A Letter to a Friend- An Incoherent, Poorly-Written, and Obsequiously Long Argument Against Atheism

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I hope you will forgive me for several of the arguments I made in the previous discussion; I briefly read over the last several messages of October in order to formulate my response, and I realized that given the developments I have observed over the last several months, many of the arguments I put forth were complete and utter bullshit mainly contending against you in order to disagree. You will find immense hypocrisy in my following message, if you were to judge it as a product of the same mind that wrote the last message. But a different mind composes the message which shall follow, though it is a mind evolved directly from the mind of October. If there is a single glaring continuity, a single nucleotide whose position has not shifted in the chains of my life, it is an unshaking belief in the order of the natural world being resultant of a greater and more imperceptible supernatural order which is not provable by the senses or, indeed, reason. Hume would dismiss the notion immediately. I presume you will too. And there is where I find the greatest error in your line of thinking, from my observation: a total dismissal of that which is not provable by the scientific method or your own benevolence towards sentient life, never mind the precedent established in previous centuries, never mind the fact that the greatest minds which carried the torch of science through certain dark centuries did not dismiss the irrational to the degree which you find appropriate. I would almost argue that your moral perspective on the Universe and man’s position in it attempts to become the perfect morality, the immutable code, the single tool which by its very nature can never be misused by a mind intelligent enough. I would think that you would see the historical results of such codes, including but not limited to the teachings of Jesus Christ, the doctrine of Republicanism, and the materialistic mysticism of Communism- three moral universal codes professed by their propagators to be perfections, the seals of history! And proved, in subsequent centuries, to be merely the sheaths of history’s swords. Moreover, it seems that the truths you seek are progressive, and linked to science- truths not of eternity, but of the future. While not bad in itself and in some ways very good in itself, it does bear the conclusion that we, in our generation, are the most advanced Mankind which has ever walked this Earth, not just in science but in our mannerisms, in our social progress, in our systems. And while you will not admit to this and will probably vigorously defend yourself against this attack of mine, it seems that you hold that in our century, the human condition is uplifted and in a better state than at any time or place previously, and that we shall continue to advance beyond this, our progeny lifting the banners which we, at our deaths, must drop. It seems that you practice the hubris of decadent civilizations on the cusp of their fall- that we know things our ancestors did not know, that we are better and more vigilant than those who we replaced, that we won’t make their mistakes. Wishfully thought, in my opinion, if I judge correctly. But enough attack, for you have never attacked me in similar manner, and in any case it is revealing of insecurity on my part. I will now praise the rightness of a certain strand of your thought. The natural world. The natural world in all its diversity, complexity, insanity and irrationality, sanity and rationality- order and chaos, chaos and order- or better said, order, yet chaos; chaos, yet order. I might proceed to describe, in style reminiscent of that of John Muir, the wonders of the natural world which particularly astound me; but I will not, as you are more than familiar with all of them and the processes which drive them to a degree I can only grasp in a dream, and I will not seek to be the greater where I am clearly the inferior. Out of personal interest, I will tend to and fix my glaring lack of knowledge eventually. But for the moment, I will suffice to argue that awe of nature and sheer amazement that things work the way they do is one of the greatest sensations available for us to experience. And this sensation has, over the course of my adventures in the cathedrals of the mountains and the temples of the forests and the catacombs of the deserts and the altar of the sea, prompted in me deeper thoughts than mere inquiries into structure and function. I dare not question the sanctity of scientific truth, which is for the most part impeccably accurate and explanatory of all those little questions a person of an adult mind might pose, and find answer to on the convenient little exhibit signs ubiquitous in our national parks. Yet as my good friend Mr. Muir would pose, Mr. Muir being a scientist himself, there are innumerable questions which would be posed by the mind of a child, which could be answered not so much by the equations and relations known by science, but by the flowery words of prose and poetry. What a ridiculous notion! Yet you know this as well as or perhaps better than I, that some things which are beautiful are not beautiful for any functional reason- they simply ARE. What IS the beauty in nature we all see? It is fascinating, certainly, especially if one has a scientific knowledge of that which he observes. But what of primitive man, who has none of the blessings (or curses) of civilization, and emerging scarred from the latest tribal war, summits a mountain after a rainstorm, and sees exactly that which we of civilization see on our hikes and escapades? A beautiful scene evocative of a world not quite our own? There is not so much the Rousseau or Montaigne in me to praise this primitive man’s superior morality- indeed, he is no less sinful and probably moreso than most of us, as he must lie and cheat to survive just as much as he must cooperate- but his HUMANITY, his sense of questioning which cannot quite be answered by science, nonetheless remains. It is a question which I still wonder every time I am blessed with a walk in the woods however short. I have strayed from the topic quite a bit, and so I return. I hope I have established that I believe the world which we inhabit is governed by the laws of science, the laws of nature, and that in their interactions with each other and upon the things and processes they create, they create the reality which we inhabit. We have a certain tendency to be in awe, and a certain tendency to see beauty; yet though that thirst is insatiable, a somewhat more satiable appetite is a desire to understand the laws which work the beauty we see. It is probably much more driven by practical incentives, but it is nonetheless there. And this being said, if there is anything which can be said to truly be progressive, something which truly does advance and can never be set back, only slowed, it is science. Human beings being the creative and analytical creatures they are, it comes as no surprise that they tinker and explore and write and think and discuss, and in the history of their dominion on this Earth have uncovered a multitude of its secrets, and learned to utilize the secrets of reality in ways practically useful, which is called technology. I will not bore you with any more talk on this, as you are at the forefront of the current endeavors of science and hold a much more piercing understanding than I. I will merely bring up a question of advancement of knowledge and what that says about human knowledge: For millennia, the science of the Western world accepted the geocentric Universe as true. And indeed, the astronomical and physical knowledge which this understanding provided were sufficient to advance science to greater levels than any age before, and what is more, the philosophy of the world was founded upon the presumptions of this geocentric universe. Fast-forward some years, and the heliocentric Universe overtook the old model with proofs newly discovered; and the advancement of the rest of science followed, in navigation and astronomy, in physics, in all those sciences which influence our understanding of the natural world. Mankind now being torn from his former position at the center of all, philosophy, too, adapted to this new understanding of science, and affected the currents of history as philosophy tends to do. In this time, the science of the earthly world, too, advanced, and the former dualistic notions of mass and void slowly became replaced by more advanced understandings of the particles of reality. And so knowledge of our universe was procured, slowly at times, quickly at times. After an astronomical burst of astronomical activity, a theory of the basic structure of things was put forth in Newtonian Physics; and for hundreds of years, the laws of Newtonian Physics were accepted as standard laws of science. The other sciences and technologies benefited fruitfully from these innovations, and Man developed more and more tools by which he might benefit and improve, destroy and subjugate, his fellow man; with these trends, the situation of literature and art, economics and politics, even man himself, shifted into the trends we still see today. And science kept moving. Newtonian Physics had been the dominant understanding for centuries, ever since Kant’s marriage of Rationalism and Empiricism saved it from Hume’s meddlings at the end of the 18th Century. But advances in technology and brought more information still into the sights of the scientists, more things still to explain; and beknownst to us all, Dr. Einstein invalidated Newton’s Physics with the Theory of General Relativity. Perhaps he did not invalidate it, for Newton’s Physics still tend to work under certain conditions; but he proved that the laws set down by Newton are not the laws that drive the nature of the Universe, that things are more complex still. Since Einstein’s time, the secrets of nuclear energy have been discerned by the minds of science, though not by the paranoid public; the material making up life has been coded and in some cases manipulated; and beyond these, our telescopes peer farther and farther out to the far reaches of the known Universe, and our microscopes and their associated tools peer farther down into the natures of the building blocks of the building blocks of the building blocks of matter. Science is followed by technology, by society, by economy and politics, by military science and business development, by public policies and individual capabilities, by art, literature, and philosophy. And thus, it is inevitable that although the human condition remains constant, the situations of human societies will invariably develop with new discoveries every year, every epoch. Thus humans shall have more tools to change their lives; though take these tools away, and they are nothing more than naked apes with minds and souls. Ack! I diverge again! But I hope to make this point clear- the state in which any human finds himself will be different for every human. The Heraclitan remark could not be more clear; for all the world’s a river, but at every given place and in every given moment it is changed from every other given place and moment. And the changes differ especially from epoch to epoch and era to era, particularly in societies which have broken through to the constant progress of science. This being said, the understanding which civilization and science hold of the natural world will constantly progress! Will there ever be a time when our descendants have figured it all out? Someday in the distant future, is it possible that all the world’s mysteries shall be known to them, and in their supreme wisdom, they shall be content to bask in their ultimate wisdom and cease to act or strive? An interesting thought experiment; and I suppose the students of probability would assure me that YES, there is a chance that the day will come. But I am of the opinion, that though science can discern much, it will never discern all. We will always be learning more, exploring more, discovering more, reasoning more; and no field will ever be truly fully conquered, else it actually become obsolete, as astrology and alchemy did so long ago. This is all to say, that in the perspective of Man and Mankind at least, though we might always strive, we shall never in this life know all there is to know. Though we may know much, we shall never know all. But that is observing our subjective understanding of the Universe. When observing the objective truth of the Universe, it could be said that no matter what Mankind does, no matter how much Mankind learns, no matter how far his analysis takes him, and no matter how much certain situations change due to his observations, the actual forces which move and shake the Universe we inhabit do not change; they are as invisible sprites, leaving drops of ambrosia upon the lotus leaves for the weary travelers passing through; the travelers, tasting heaven, speculate on the nature of the food left for them; further thought reveals that it is unique to this particular grove; new measurements show that it was only found at a certain height on the plants; new deliberations illuminate its chemical composition; romantic discussions attribute an intelligence to the placement; and all the while, as the travelers grow more intelligent as they ponder the mysterious ambrosia they have found, the sprites snicker to themselves, knowing that though the travelers will come ever closer to the truth behind the matter through science and their reason, they will never in this life come to know the full and utter truth of the nature of the drops. We are the travelers, in our short times on Earth exploring the mysteries of nature and building upon the works of our forefathers to discover its secrets. (Those who choose such a path at least, yourself included.) But though we compile with the whole of Mankind and Antiquity the information requisite to understand certain aspects of truth, we can never know the full truth; certain questions remain unanswered, problems for our posterity to solve. And they confront the same dilemma; though they can advance, perhaps astronomically, they are still short of knowing the full, untarnished truth. Yet the natural world does not change. Although we blubbering, avaricious, licentious, smelly, and sewage-producing human creatures tickle our own prides thinking ourselves wise, the fact is that if a meteor struck our planet and destroyed every last one of our termitic race, the natural world would continue to operate just as it always had before in our absence. Though there is no human left to understand it, it still works in exactly the ways it did before. There is an unchanging reality which our absence or presence bears no effect upon, as we are but is products and its proofs. Our science observes it; our science examines it; our science attempts to explain its mysteries, as best as it is able. But that unchanging truth is complex to the point that regardless of how far human rationalism develops in the far-distant future, the mind of man will never comprehend in entirety the workings of this vast and magnificent Universe we inhabit. And here I present my understanding of Natural Law; or Eternal Principle; or Divine Command. A scientific man, a philosophical man, a religious man, each has their own respective name for it; but the three terms I have listed are, in effect, the same thing. I shall explain the theory here. My previous attempt to respond to your message involved a lengthy discussion of this topic, but for the sake of relative laconicity I will strive to be less tedious. Science can explain much, but not all, and never will explain all. There comes a point beyond which the reason of Man cannot go. (Indeed, the reason of most of Mankind cannot even reach several key points developed in the history of science.) The universe is simply too complex. And it is after this that Natural Law, or Eternal Principle, or Divine Command, is not only the explanatory mechanism by which we can explain such complexity; no, beyond this point, and indeed permeating throughout all reality, Natural Law, or Eternal Principle, or Divine Command, is TRUTH in the purest sense, a principle true everywhere and at all times, holding this Universe together and defining what is real. I see a Universe of infinite chaos; no two things are exactly the same, and though actions may be predicted, they must be predicted by means of chance and probability, for determinism is never fully accurate, and cause-and-effect is more complex than cause-and-effect. Though a general prediction of how things turn out is typically accurate, the more complex the reaction and the longer the sequence of time, the more complicated the prediction must become, and the lower the accuracy must be. Nothing is certain; the art of prediction is the art of narrowing out the impossible and determining the possible, and from the possible, discerning the probable. What is more, in all things’ reactions with each other in this infinite space of the Universe, in locales as big as the intergalactic level and as small as the sub-particular level, reactions and interactions tend to be violent and result in random ordering rather than the careful, tidy hedgerows you might find in urban England. This trend is manifested at all levels and all places in all things throughout this Universe, and therefore I argue that chaos is infinite, and a definite characteristic of the Universe which we inhabit. Yet, I see a Universe of infinite order; all things which are real follow the same tendencies, are composed of the same building blocks, are liable to the same problems and party to the same solutions; and of course these vary from class of things to class of things, but in a wider sense they follow the general laws of nature, and moreover, there is a natural system of recycling whereby everything of this Universe is composed of the same ‘stuff.’ “From the dust you have come; and to the dust you shall return.” And across time and space, it is quite obvious that not much has changed; the laws of physics, for example, and the laws of relativity, did not spring into existence upon their respective discoveries, but went on affecting matter and energy from the time of the Primeval Atom and the Big Bang to the present day, and no impending reason threatens to cause them to cease acting in the future. Moreover, from one end of our galaxy to the other, the same laws of nature apply, and those same laws apply in every galaxy we have encountered. Indeed, the universal and timeless sameness has made our exploration of the Universe a great deal easier than it might have been. In this sense, I hope I have conveyed the notion that the nature of our Universe is the same at all points, and has been the same at all these points for all time. Thus, I hope to manifest my thesis of the theory, that there are certain rules and principles which govern activity of all things in this universe, from the biggest to the smallest and the smallest to the biggest. I understand that the physics of stars differs immensely from the physics of particles; but nonetheless, attempts are in progress to reconcile such differences and seek common laws between the systems, and thus establish a sort of truth, if one is possible. And not only the things of the traditional world of physics are influenced these laws, but EVERYTHING, especially including life as we know it on Earth! My thesis, then, is as follows: There are certain objective principles which are true at all times and in all places in our Universe, and they, in their interactions with each other, create Reality as we know it, influencing that Reality and governing its ways; and to these Laws there is no recourse, for they do not define what things CANNOT do, but how they act. These Laws might be called Natural Law, or Eternal Principle, or Divine Command, and towards them Science, Philosophy, and Religion always will strive to advance, for it is unique of human beings to strive to know the truth; yet human beings will never know the truth as it is, as these objective Laws are unknowable to them. These Laws determine all which is possible. Everything that has ever happened falls into the realm of possibility; everything that will ever happen will, too. All else is in the realm of the impossible. But the objective principles known as Natural Law, Eternal Principle, or Divine Command define the possible, and are too subtle and pristine for the human mind to know, as human beings are fundamentally only parts of this grand reality of things. Though human beings may know aspects of the truth, they may never know the fullness of all truth. The thesis ends there. I suppose you see its glaring flaw; that there is no account for the human imagination, and for human dreams of the impossible, and for human idealism. I hope my next sections can explain my understanding of this phenomenon. If the Natural Laws create all reality, and reality is as disturbingly and irrationally schizophrenic as it is, capable of great beauty and great ugliness, then to call the Universe or Human Nature unchangeably one or the other is probably a relatively inaccurate statement. This does not mean that either is neutral, as we know it; it simply means that as we perceive the world, everything has its shrouds of good and of bad, at certain levels, and nothing is good for everyone; and especially, nothing lasts forever. The cruelty of competition and the cruelty of time make our world imperfect; and it ought to be seen that nothing can be done to perfect it. There is no Heaven on Earth; nor, for that matter, in the heavens visible to our eyes. Yet humans have a natural tendency to judge that reality by a standard of perfection, as though they know what perfection is and they have a sense of right and wrong based on a perfection not of this world. Could it be? Could it be that they do? I here posit, that God in the Heavenly world planted in Man a seed of knowledge of perfection; and that despite existing in the very real world of pain and suffering and joy and happiness where we live, the perfect Utopia of the Kingdom of Heaven is present in the mind of every human being, and the sense of justice and righteousness which tends to come out in good situations is resultant of this pure seed in our nature. I asked once, “What makes us human, and what separates us from the beasts? For in many ways we are very much like the beasts.” I heard many responses that seemed satisfactory: “We are endowed with conscience and sentience;” “We have an imagination;” “We search for truth;” “We are dissatisfied with the Circle of Life and seek to escape it, to a better world;” “We bury our dead;” “We see beauty;” But in the end, it seems to me that a knowledge that this world is imperfect gleaned from an inner desire for the Kingdom of Heaven is the headwaters from which all those other cascades gush forth, and our humanity is an inexplicable phenomenon, perhaps understandable by evolution to a degree; but in its irrationality, faith is requisite for understanding, where reason will not tread. I stated that the Laws true to all things can be variously called Natural Law in the scientific sense, Eternal Principle in the philosophical sense, and Divine Command in the religious sense. The scientist, when asked about these laws, might list a few possibilities of certain candidates for true and eternal laws. When asked why these are candidates, he might respond “Because they were true every time they were tested.” When asked why they were true, he might respond “Because they clearly are eternal principles, natural laws!” When further pressed he might deliver a lengthy scientific oration on the soundness of his theory, detailing the scientific traditions which he draws upon. When pressed yet further as to why these principles are always true, he might finally respond, exasperated, “They are true because they are true; we have found them to be true, and never to be false; and therefore they are always true. That is the limit of this science; we have found the secrets of the Universe! And we can press no further!” Thus is expressed the limitation of science, were it ever to reach this point. The philosopher and the theologian offer somewhat more interesting answers to the same question. The philosopher, being pressed in the same way, would likely proceed to deliver a monologue understandable only by his associates, and just barely at that. But depending on his preferred school of thought, he may arrive at one of several outcomes; were he of the Existentialist school, he might finally determine that the laws, though always true in all places, were fundamentally meaningless to the individual, who would still be required to arrive at happiness on his own and by his own efforts, merely using the said laws as aids in any physical components of the larger spiritual quest. A Pragmatist would be unconcerned with the Laws for the most part, concerning himself chiefly with the effects he could effect through them, mainly desiring to create new and better realities and realizing that a benign understanding would help him to use them well. The Nihilist, seeing that these Laws are functional and do not imply any sort of morality in themselves, would rejoice and proceed to seek pleasure and happiness by any possible means. Materialists would perhaps dismiss these laws on the very outset, noting that although they affect all matter, they are not of matter and can only be theorized about, not observed; and while they might pay them lip service, they would not seriously take them as a component of the Universe in which we live. Idealists would likely view these Laws as constructs of the mind, important to the individual only insofar as they directly impacted that individual’s thought, and would counsel individuals to make use of them in order to discover who they are and what their purpose is. But regardless of the rainbow of differing responses from differing schools of thought, I seriously doubt that any philosophical tradition in general would do much more than acknowledge these laws as eternal principles and proceed to do what they tend to do with their thought. I turn, then, to the religious tradition, to the theologians. Were theologians to be asked of the significance of the laws stated, I predict that after a brief endorsement of their faith’s particular conception of the metaphysical universe, they would proceed to deliver the following dialogue: “The laws of science only go so far. For they can explain much; but at the end of every one of their explanations, there is the question: Why? And to a point, science, answers each why with another scientific process. But eventually a point is reached where the answer is ‘Because it is so.’ To this is asked, ‘Why is it so?’ ‘Because because.’ A laughably ineffective answer, this shows the limits of human reason; beyond this must be a great leap of faith, which by its nature is easily prey to the hand of cunning reason.” At this point, the more scientifically minded monks and priests of all religions add “Scientists themselves posit that there is no evidence that the laws of nature, as we know them today in our Universe, were in effect before the Big Bang, in the time before the Primeval Atom. This does not say ‘God Created the Universe!!!!’ It merely brings up the notion that things were not always the way they are in this reality that we know. They were formerly different, and because of causation and chance, there must be at least some sort of reason why they were once different. ‘Because because’ is not a sufficient explanation.” Then all the theologians and religious thinkers, scientific and non-scientific alike, might say something along the lines of: “We believe that these eternal laws of nature which govern the Universe we inhabit were written, at the beginning of time, by a supreme intelligence, who designed them as he saw fit, for his own purposes unbeknownst to us, who are mere products of his Creation. Yet the beauty of our humanity is that he placed within us a certain seed of aspiration to a better world, a certain disdain for the effects of these laws which govern our Universe and create not only its beauties but its imperfections. He placed within us a measure of right and wrong, and when judging right we judge by the measure of a perfect world that does not exist in our Universe. Therefore our consciences are testament to the Heaven in which the Maker resides; and not satisfied with the imperfections and limitations of Earth, there is a natural desire in the hearts of men for a perfection, which is unattainable in the perfection of our Universe, and attainable only in Heaven. This perfect afterlife, common to nearly all faiths, unites the general aspirations of Mankind, whether they know it or not, unless they reject it and demand Heaven on Earth. The corruptions and clashes of religions are the result of history and culture, and religions being human institutions, it is inevitable that they shall corrupt and clash. But they serve as the basic human vehicle for an organized search for that which cannot be discovered by science or reason, but by intuition and passion alone.” In my understanding, all religions of the world do effectively the same thing- this life being drastically imperfect and unfair, they offer a route to a perfect life after this one; more generally, they are the foundation of moral codes and social orders. However unjust the two preceding institutions may tend to become in practice, they nonetheless contribute to the stability and culture of societies. All this being said, it seems to me that the religions of the world all seek to explain the same phenomenon common to the human experience- the perception of a supernatural world beyond this one. It seems that such a world could be explained rationally, without the mores of culture and history to weigh down any individual’s perspective. In all rational thought, the Deists are probably the closest to an accurate conception of an omniscient, omnipotent God as he actually is; yet the Deists are deficient to the Theists in at least one regard: The Theists turn belief into a human experience, with all the benefits associated, and have the pleasure of a semi-personal relationship with the Creator, however irrational, a desire common to the human experience since primeval times. The Deists, in their rational scrutiny, are unable to enjoy this pleasure while on Earth. Religion without culture, though it may be rationally more accurate, seems to me to be spiritually dissatisfying. If I seem to have grown more optimistic about the human condition and more proud of human nature as I have spoken of its desires in a religious sense, I assure you I have not. A Saudi friend of mine, a devout Muslim, put it quite eloquently for being new to English. I paraphrase: “Religion, though admittedly a source of social tyranny, is also a wonderful preserver of social order, and when practiced honestly, a font of individual integrity which lifts the individual from malaise into spiritual balance.” I am sure I will find occasion to detail to you my understanding of the human condition in a secular sense sometime in this conversation, and otherwise I may write a Facebook essay on it sometime this semester. I have bored you with a lengthy, inaccurate, pretentious and hubris-filled discourse on the nature and purposes of religions, and have likely caused you to doubt not only my rationality but also my sanity. I shall therefore do my best to end this letter as efficaciously as possible, and will proceed to the final section, a section dedicated to my original goal in this reply: a defense of Christianity. Your contempt for Christianity and the hypocrisy it exhibits sounds to me like the following thought process: “Christianity, when thought about in a totally rational manner, is schizophrenic; and as a sociopath who is nice guy every other day is still a sociopath, Christianity ought to be judged by its failures and its hypocrisies, rather than by its strengths and its contributions. The God of Christianity is odious. If he exists, he ought not be worshipped, because he is odious. But because he is odious, it is more likely that he does not exist, and was more likely a construct of an imperfect people. If the God of Christianity does not exist, it seems that there is no God, for any God who could be worshipped by humans would take on the form of the God of Christianity. Therefore there is no God. Man’s mind is the highest and noblest intelligence so far known in this Universe, and it can discern morality and practice virtue in the absence of religion- in fact, only in the absence of religion is it truly free, and thus only in the absence of religion can it truly know truth. Therefore I will never again fall for the trap of Christianity, and will seek to develop my understanding of morality free of the constraints of religion and metaphysics- Red, the blood of angry men, Black, the dark of ages past, Red, a world about to dawn, Black, the night that ends at last!” Let me know whether or not my understanding of your position is correct; if it is not please correct me. Then I will defend Christianity, once I understand your position. […]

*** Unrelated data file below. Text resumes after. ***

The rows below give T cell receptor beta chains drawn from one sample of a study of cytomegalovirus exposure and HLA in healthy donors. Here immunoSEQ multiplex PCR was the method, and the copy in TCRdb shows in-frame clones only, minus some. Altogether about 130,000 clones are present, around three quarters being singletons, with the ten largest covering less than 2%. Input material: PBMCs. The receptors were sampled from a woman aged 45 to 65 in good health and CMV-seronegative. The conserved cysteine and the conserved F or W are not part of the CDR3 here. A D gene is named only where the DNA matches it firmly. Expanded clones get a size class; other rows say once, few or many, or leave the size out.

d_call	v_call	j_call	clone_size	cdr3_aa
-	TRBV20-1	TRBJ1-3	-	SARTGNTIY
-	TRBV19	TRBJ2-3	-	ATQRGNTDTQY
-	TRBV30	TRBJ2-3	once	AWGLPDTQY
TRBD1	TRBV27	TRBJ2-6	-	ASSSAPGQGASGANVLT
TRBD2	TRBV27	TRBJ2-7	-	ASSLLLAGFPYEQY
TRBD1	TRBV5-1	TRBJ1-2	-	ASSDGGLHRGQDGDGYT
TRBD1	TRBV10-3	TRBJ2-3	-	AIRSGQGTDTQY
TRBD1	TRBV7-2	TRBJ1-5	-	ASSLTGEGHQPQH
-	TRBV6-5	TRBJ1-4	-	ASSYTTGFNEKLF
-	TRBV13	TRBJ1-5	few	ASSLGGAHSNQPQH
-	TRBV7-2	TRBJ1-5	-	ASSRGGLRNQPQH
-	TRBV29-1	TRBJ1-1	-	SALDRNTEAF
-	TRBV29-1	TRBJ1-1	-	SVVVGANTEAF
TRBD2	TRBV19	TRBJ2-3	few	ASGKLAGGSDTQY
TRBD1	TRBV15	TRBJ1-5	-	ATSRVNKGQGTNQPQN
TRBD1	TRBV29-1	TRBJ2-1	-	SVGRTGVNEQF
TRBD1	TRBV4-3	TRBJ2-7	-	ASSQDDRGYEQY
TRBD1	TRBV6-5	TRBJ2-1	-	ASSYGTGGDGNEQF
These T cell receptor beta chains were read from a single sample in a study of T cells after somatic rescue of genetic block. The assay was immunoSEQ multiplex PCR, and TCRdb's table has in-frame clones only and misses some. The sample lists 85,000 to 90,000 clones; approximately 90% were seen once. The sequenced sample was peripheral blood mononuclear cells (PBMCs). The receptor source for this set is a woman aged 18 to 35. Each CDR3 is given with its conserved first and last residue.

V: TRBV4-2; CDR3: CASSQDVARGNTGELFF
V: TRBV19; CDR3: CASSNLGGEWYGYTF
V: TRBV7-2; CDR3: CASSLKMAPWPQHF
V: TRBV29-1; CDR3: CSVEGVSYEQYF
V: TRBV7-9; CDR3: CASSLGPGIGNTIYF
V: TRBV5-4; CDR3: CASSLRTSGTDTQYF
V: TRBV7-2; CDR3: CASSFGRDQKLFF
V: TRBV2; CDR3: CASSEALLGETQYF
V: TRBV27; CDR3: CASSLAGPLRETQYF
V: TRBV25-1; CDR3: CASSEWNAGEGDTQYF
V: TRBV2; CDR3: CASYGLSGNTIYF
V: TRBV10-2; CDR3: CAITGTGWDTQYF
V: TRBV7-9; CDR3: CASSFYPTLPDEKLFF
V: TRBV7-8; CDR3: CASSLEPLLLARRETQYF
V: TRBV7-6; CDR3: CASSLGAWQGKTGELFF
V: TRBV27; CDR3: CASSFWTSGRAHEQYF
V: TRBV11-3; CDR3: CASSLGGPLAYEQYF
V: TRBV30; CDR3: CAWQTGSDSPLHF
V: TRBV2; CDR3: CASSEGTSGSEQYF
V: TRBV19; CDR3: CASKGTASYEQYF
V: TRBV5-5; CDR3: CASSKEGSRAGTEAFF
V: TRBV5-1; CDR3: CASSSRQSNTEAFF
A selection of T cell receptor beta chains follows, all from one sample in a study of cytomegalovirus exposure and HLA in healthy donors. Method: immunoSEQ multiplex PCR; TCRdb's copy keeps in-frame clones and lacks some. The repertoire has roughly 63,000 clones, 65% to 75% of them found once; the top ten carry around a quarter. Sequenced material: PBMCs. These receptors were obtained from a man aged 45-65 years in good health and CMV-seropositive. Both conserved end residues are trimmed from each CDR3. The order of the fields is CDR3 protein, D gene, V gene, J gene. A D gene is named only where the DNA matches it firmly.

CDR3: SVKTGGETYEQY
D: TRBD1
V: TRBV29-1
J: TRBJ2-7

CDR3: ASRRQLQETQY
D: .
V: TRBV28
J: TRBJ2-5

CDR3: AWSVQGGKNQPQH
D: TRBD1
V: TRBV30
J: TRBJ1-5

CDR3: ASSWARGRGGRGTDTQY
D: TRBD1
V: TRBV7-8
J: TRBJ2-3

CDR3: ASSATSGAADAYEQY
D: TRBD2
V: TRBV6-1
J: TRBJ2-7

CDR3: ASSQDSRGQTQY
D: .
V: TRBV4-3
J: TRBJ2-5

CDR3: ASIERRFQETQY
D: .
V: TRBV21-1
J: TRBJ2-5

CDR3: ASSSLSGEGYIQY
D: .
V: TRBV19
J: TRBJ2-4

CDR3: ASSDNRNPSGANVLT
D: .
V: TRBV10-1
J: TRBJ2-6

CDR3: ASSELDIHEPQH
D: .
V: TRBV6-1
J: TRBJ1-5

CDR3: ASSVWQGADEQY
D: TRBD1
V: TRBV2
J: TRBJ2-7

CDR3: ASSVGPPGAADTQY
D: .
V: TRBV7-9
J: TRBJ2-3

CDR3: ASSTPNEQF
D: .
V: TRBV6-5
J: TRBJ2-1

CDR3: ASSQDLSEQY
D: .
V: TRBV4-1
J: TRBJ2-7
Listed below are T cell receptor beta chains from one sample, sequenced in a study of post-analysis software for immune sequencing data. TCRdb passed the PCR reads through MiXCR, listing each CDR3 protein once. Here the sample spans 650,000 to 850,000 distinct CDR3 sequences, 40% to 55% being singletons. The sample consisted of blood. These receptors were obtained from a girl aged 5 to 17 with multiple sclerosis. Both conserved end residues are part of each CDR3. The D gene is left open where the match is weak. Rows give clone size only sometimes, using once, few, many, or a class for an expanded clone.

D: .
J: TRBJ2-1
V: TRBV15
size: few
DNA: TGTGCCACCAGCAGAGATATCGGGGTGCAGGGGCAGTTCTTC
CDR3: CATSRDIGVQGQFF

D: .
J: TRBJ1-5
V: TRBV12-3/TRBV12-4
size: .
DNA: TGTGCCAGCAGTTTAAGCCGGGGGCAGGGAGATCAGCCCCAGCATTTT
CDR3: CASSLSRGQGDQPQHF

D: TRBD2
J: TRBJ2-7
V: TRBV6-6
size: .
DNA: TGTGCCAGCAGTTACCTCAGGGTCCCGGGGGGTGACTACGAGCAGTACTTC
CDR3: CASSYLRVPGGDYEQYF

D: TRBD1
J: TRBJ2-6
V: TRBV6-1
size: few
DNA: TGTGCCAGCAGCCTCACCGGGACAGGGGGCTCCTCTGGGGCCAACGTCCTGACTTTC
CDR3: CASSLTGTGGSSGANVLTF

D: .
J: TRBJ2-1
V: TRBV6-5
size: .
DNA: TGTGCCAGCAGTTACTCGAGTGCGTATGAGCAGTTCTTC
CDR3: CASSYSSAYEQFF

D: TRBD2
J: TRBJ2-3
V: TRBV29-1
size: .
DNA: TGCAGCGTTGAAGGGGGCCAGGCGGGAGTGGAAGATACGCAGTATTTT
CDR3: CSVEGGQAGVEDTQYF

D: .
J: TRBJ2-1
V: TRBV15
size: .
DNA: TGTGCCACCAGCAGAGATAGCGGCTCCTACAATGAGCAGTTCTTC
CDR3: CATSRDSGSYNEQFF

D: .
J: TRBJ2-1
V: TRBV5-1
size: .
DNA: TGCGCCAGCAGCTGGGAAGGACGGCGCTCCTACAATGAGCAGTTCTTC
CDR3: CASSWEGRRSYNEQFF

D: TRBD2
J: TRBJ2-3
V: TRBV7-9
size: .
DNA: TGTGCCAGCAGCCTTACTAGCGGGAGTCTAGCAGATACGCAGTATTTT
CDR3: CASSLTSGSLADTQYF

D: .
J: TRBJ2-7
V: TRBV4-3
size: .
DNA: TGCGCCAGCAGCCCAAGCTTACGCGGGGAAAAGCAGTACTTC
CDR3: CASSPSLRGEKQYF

On a final note, I find your insistence on the rightness of your worldview to be just as arrogant as those of the innumerable Christians who stand on street corners and shout at people to repent. I do not think myself to be superior to you or of greater mental capacity than you in any way. I will cling to my mindvirus while you discover enlightenment and frolick in the flowers with your pig and octopus brethren.